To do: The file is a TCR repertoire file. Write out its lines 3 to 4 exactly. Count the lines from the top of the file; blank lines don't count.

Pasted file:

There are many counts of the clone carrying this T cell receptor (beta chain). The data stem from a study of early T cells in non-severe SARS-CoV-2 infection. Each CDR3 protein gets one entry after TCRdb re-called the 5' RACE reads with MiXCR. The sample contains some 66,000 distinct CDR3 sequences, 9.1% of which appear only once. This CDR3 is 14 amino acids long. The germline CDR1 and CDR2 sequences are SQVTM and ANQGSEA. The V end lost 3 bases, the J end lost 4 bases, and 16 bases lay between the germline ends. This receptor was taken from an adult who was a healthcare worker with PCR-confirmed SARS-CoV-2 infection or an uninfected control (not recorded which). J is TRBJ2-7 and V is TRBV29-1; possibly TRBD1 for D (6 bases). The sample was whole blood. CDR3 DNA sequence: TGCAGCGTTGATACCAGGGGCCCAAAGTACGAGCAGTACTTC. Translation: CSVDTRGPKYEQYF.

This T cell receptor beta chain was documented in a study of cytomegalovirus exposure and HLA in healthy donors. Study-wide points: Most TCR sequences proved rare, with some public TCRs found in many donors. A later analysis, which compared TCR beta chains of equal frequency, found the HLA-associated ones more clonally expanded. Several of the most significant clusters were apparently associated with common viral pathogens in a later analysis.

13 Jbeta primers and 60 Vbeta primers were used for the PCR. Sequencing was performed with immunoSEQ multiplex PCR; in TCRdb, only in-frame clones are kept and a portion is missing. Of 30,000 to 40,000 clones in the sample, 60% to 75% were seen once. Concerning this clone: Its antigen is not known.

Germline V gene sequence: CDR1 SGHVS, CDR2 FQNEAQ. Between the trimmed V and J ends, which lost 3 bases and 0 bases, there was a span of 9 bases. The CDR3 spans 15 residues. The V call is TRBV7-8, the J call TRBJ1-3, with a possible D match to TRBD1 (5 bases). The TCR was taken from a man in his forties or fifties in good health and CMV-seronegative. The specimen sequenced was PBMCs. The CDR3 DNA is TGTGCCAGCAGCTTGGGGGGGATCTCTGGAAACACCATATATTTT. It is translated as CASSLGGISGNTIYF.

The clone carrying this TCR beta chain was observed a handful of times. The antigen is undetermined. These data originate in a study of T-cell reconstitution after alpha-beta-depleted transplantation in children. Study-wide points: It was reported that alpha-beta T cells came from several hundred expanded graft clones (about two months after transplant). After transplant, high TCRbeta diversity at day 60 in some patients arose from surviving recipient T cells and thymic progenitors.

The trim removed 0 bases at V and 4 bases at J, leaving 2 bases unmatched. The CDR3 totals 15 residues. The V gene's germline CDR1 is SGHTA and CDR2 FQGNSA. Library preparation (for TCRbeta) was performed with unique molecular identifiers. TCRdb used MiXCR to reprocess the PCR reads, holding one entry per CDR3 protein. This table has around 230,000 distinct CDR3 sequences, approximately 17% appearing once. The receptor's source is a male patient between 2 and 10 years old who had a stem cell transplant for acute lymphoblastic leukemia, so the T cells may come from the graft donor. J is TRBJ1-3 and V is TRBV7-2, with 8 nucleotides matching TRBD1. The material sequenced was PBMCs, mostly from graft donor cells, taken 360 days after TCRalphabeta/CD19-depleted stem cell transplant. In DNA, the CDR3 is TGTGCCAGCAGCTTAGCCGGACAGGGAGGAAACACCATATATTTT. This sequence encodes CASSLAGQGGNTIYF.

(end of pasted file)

13 Jbeta primers and 60 Vbeta primers were used for the PCR. Sequencing was performed with immunoSEQ multiplex PCR; in TCRdb, only in-frame clones are kept and a portion is missing. Of 30,000 to 40,000 clones in the sample, 60% to 75% were seen once. Concerning this clone: Its antigen is not known.

Germline V gene sequence: CDR1 SGHVS, CDR2 FQNEAQ. Between the trimmed V and J ends, which lost 3 bases and 0 bases, there was a span of 9 bases. The CDR3 spans 15 residues. The V call is TRBV7-8, the J call TRBJ1-3, with a possible D match to TRBD1 (5 bases). The TCR was taken from a man in his forties or fifties in good health and CMV-seronegative. The specimen sequenced was PBMCs. The CDR3 DNA is TGTGCCAGCAGCTTGGGGGGGATCTCTGGAAACACCATATATTTT. It is translated as CASSLGGISGNTIYF.